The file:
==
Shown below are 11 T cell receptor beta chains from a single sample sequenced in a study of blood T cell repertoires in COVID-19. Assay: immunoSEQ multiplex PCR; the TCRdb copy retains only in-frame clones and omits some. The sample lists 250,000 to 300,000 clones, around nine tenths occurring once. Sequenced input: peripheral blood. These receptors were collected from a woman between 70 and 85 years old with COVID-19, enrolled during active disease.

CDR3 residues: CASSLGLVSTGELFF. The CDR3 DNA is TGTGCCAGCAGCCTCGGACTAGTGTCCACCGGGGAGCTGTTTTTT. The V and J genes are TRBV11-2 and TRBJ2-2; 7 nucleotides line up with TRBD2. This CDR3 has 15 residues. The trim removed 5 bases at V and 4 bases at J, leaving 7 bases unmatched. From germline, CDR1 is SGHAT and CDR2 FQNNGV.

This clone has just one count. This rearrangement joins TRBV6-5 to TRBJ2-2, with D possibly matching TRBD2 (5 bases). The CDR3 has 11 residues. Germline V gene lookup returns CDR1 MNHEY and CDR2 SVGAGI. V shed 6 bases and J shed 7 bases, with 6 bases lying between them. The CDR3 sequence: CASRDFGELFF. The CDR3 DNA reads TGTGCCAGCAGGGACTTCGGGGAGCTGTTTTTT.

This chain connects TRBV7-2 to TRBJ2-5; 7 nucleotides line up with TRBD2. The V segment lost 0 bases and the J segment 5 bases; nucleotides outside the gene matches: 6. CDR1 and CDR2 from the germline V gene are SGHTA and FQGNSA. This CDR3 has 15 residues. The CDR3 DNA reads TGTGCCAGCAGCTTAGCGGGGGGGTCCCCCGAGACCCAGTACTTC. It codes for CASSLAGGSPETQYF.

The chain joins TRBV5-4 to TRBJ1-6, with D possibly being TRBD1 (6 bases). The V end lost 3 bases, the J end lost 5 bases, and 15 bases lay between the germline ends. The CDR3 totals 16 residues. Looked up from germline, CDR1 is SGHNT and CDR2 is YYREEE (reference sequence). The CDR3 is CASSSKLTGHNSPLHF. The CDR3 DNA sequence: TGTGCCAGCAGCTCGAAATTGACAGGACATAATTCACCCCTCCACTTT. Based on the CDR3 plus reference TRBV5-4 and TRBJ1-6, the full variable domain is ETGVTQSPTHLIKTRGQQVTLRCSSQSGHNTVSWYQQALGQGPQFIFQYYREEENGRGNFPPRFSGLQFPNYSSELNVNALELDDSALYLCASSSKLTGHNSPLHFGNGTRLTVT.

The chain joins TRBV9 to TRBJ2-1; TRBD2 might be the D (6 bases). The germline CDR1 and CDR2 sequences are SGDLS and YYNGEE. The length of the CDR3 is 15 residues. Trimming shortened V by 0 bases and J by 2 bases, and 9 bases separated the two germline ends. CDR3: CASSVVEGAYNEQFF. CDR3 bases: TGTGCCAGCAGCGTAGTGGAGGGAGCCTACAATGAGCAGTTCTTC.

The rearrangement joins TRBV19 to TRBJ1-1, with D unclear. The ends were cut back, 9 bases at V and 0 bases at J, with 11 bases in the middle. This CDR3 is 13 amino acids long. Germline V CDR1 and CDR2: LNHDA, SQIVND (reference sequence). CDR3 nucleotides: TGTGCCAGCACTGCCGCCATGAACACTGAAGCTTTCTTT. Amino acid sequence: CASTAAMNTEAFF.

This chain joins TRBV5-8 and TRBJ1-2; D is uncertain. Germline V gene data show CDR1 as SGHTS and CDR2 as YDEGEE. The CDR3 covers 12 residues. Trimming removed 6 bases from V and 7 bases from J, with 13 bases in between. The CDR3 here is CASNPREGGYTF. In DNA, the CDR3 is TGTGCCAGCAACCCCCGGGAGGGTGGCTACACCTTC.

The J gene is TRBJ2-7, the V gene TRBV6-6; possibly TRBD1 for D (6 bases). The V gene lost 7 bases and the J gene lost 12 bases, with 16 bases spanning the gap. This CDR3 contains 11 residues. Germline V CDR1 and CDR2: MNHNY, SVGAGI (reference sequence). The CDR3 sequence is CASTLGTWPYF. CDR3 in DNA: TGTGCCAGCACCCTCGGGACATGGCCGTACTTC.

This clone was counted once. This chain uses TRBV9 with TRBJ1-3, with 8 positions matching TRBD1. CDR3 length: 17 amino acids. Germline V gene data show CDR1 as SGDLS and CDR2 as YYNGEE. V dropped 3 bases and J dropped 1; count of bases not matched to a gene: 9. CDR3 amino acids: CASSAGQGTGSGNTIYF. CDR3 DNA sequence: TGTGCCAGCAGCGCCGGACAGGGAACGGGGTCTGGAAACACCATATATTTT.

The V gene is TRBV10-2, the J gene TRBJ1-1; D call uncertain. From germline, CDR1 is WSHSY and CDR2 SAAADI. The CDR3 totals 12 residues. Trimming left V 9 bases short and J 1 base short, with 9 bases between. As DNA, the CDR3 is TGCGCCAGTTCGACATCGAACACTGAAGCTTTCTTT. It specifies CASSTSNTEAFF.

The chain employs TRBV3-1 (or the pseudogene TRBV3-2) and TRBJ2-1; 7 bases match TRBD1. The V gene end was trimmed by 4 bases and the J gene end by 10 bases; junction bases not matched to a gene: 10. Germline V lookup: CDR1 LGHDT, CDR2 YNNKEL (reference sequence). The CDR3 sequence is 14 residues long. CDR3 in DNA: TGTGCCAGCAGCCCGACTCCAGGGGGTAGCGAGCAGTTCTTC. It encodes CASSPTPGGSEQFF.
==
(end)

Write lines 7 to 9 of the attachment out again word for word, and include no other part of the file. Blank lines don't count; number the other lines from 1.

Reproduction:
The rearrangement joins TRBV19 to TRBJ1-1, with D unclear. The ends were cut back, 9 bases at V and 0 bases at J, with 11 bases in the middle. This CDR3 is 13 amino acids long. Germline V CDR1 and CDR2: LNHDA, SQIVND (reference sequence). CDR3 nucleotides: TGTGCCAGCACTGCCGCCATGAACACTGAAGCTTTCTTT. Amino acid sequence: CASTAAMNTEAFF.

This chain joins TRBV5-8 and TRBJ1-2; D is uncertain. Germline V gene data show CDR1 as SGHTS and CDR2 as YDEGEE. The CDR3 covers 12 residues. Trimming removed 6 bases from V and 7 bases from J, with 13 bases in between. The CDR3 here is CASNPREGGYTF. In DNA, the CDR3 is TGTGCCAGCAACCCCCGGGAGGGTGGCTACACCTTC.

The J gene is TRBJ2-7, the V gene TRBV6-6; possibly TRBD1 for D (6 bases). The V gene lost 7 bases and the J gene lost 12 bases, with 16 bases spanning the gap. This CDR3 contains 11 residues. Germline V CDR1 and CDR2: MNHNY, SVGAGI (reference sequence). The CDR3 sequence is CASTLGTWPYF. CDR3 in DNA: TGTGCCAGCACCCTCGGGACATGGCCGTACTTC.